Three act structure. Just by using that term, I have guaranteed that a sizable percentage of the people who read this will have stopped listening. Those people are busy composing angry replies about how stupid and/or malevolent I am. I look forward to reading those.
I get that people hate three act structure, but the concept I’m talking about is hard to illustrate without at least temporarily deciding to use those terms. I shall try to illustrate what I’m talking about, and maybe someone will find that useful.
Three act structure is like Christianity in that it’s got many different interpretations. Mormons, Catholics, Protestants, Eastern Orthodox, Jehovah’s Witnesses all identify as Christian, but they’re really talk about different things. Many people think of three act structure as a rigid orthodoxy, that says that the dark night of the soul must go on page 90 or else the script is bad. I’m sure there even hacks out there who believe shit like this. That is not what I’m talking about.
Essentially, three act structure is a tautology. Stories have a beginning middle and end, screenplays are stories, therefore screenplays have a beginning middle and an end. “Act one” is just a fancier way of saying beginning, and so on. To which the skeptics out there might be saying, whoop de doo. How does that help anyone?
Let’s take a script like Identity Thief. It’s a very successful comedy, and I have it on good authority that the author, /u/clmazin, does not subscribe to the three act structure and did not use it to write the material. Acts schmacts. Acts are dogma. Page numbers are dogma.
That said, Identity Thief is a comedy that centers on the unlikely relationship between average guy Sandy, and Diana, the titular identity thief who steals his identity. As this is the money part of the story, the thing which generates the fun, it makes sense to spend the bulk of the middle section of the script on exploring that, and resolving it in the end section. Acts two and three, if you like.
And that’s just what the script does, after establishing Diana and Sandy for a bit, their paths cross on page 18, in what a hack might call an “inciting incident.” And then we’re off to the races and we get to watch Sandy and Diana have their great adventure. Assuming the story actually wants to focus on that relationship, that’s about the right time. Having the meat on page 55 would be too late.
To which the author might reply, “It would be too late for the story Iwanted to tell. I could easily tell a story where they met on page 55, though. Easily.” He might even go on to say, “[This is] The problem with “coaches.” You watch a movie and think “it could only be thus.”
Of course, I don’t actually think a movie could only be thus, largely because I’m not a complete moron. Also because I’m obsessed with time travel, alternate histories, and the idea of a parallel universe where the scripts I sold got made and launched a stellar career and other people’s didn’t.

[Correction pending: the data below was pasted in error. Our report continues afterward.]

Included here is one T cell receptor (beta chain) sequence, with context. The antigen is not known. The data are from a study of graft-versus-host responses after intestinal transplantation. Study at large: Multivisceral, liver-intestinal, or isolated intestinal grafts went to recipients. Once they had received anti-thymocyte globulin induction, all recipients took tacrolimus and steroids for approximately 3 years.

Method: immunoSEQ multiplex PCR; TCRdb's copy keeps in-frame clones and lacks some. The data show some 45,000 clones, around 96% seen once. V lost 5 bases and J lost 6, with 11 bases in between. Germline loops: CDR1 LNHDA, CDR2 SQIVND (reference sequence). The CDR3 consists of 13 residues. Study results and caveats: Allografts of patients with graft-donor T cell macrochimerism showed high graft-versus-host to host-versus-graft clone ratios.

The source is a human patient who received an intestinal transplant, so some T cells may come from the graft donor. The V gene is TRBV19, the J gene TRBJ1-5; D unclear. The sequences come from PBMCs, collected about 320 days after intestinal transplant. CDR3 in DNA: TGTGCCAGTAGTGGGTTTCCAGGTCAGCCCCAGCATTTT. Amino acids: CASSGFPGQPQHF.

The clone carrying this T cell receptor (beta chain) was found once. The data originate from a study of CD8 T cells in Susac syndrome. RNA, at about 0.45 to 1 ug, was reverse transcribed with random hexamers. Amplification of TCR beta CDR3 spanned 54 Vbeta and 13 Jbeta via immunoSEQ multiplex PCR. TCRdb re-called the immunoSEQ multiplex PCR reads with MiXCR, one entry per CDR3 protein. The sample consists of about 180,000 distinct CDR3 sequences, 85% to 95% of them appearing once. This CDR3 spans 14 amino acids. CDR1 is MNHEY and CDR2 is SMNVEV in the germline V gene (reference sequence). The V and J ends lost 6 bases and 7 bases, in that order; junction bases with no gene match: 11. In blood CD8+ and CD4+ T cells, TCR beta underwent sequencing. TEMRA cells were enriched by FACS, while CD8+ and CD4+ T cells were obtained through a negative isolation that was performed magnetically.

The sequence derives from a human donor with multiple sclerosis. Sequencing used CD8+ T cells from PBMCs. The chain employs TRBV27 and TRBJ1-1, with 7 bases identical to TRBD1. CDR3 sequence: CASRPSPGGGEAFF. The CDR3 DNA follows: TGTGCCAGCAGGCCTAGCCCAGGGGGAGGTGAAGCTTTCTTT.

For the extant version of Identity Thief, I think that the meeting on page 18 was the right call for the story the author wanted to tell. But if the author wanted to tell a different story, of course that could work to. But even though Sandy and Diana could meet on any page, the placement of that meeting radically changes the story.
- If they meet around page 12 (inciting incident) then that lends itself to an odd-couple buddy movie, which is what the actual draft is.
- They could meet somewhere near the end (the third act). Then it’s probably a story about seeking someone, a la The Third Man.
- They could know each other from the get-go (the ordinary world, in hack-speak). This could position them as partners in crime, or it could be a farce where one doesn’t know the other’s secret life. Or anything else.
- They could even meet around page 55 (midpoint), which to me seems like the hardest one to write, because of the challenge of keeping the 50% of the script where they meet as engaging and fun as the 50% afterwards. It’s difficult, but certainly doable.
This probably seems obvious , but a lot of coaching is breaking down the seemingly obvious into digestible, logical consistent steps. Some people legitimately might not realize that a story could take any direction, not just the one that was chosen. Speaking from experience, some people legitimately don’t see that changing the placement of an event in a narrative can radically change that story. The terminology helps illustrate the how and the why of it.
That’s why I like breaking stories down to this structure. It roughly applies to most narratives, and it’s helpful to break a story down into quarters and see what changes if the villain is introduced on page 12 or on page 55, assuming a 110 page script. If the hero meets the love interest in the beginning, the middle, or the end.
And, as a necessary disclaimer: Not that 110 has anything to do with an orthodoxy. A feature could be 5 pages or 440. I’m told a great script can be written in crayon and it’ll still get made.
There are some writers out there who obsess over page counts and obligatory plot milestones to the point where the structure chokes the life out of the material. Don’t be that writer. There are some writers who instinctively just get it, and don’t need hacky terms to get a sense of material. And then there are many, many people who are naturally good at some parts of writing, but not others, and stuff like this helps them. And that’s why I write articles like this.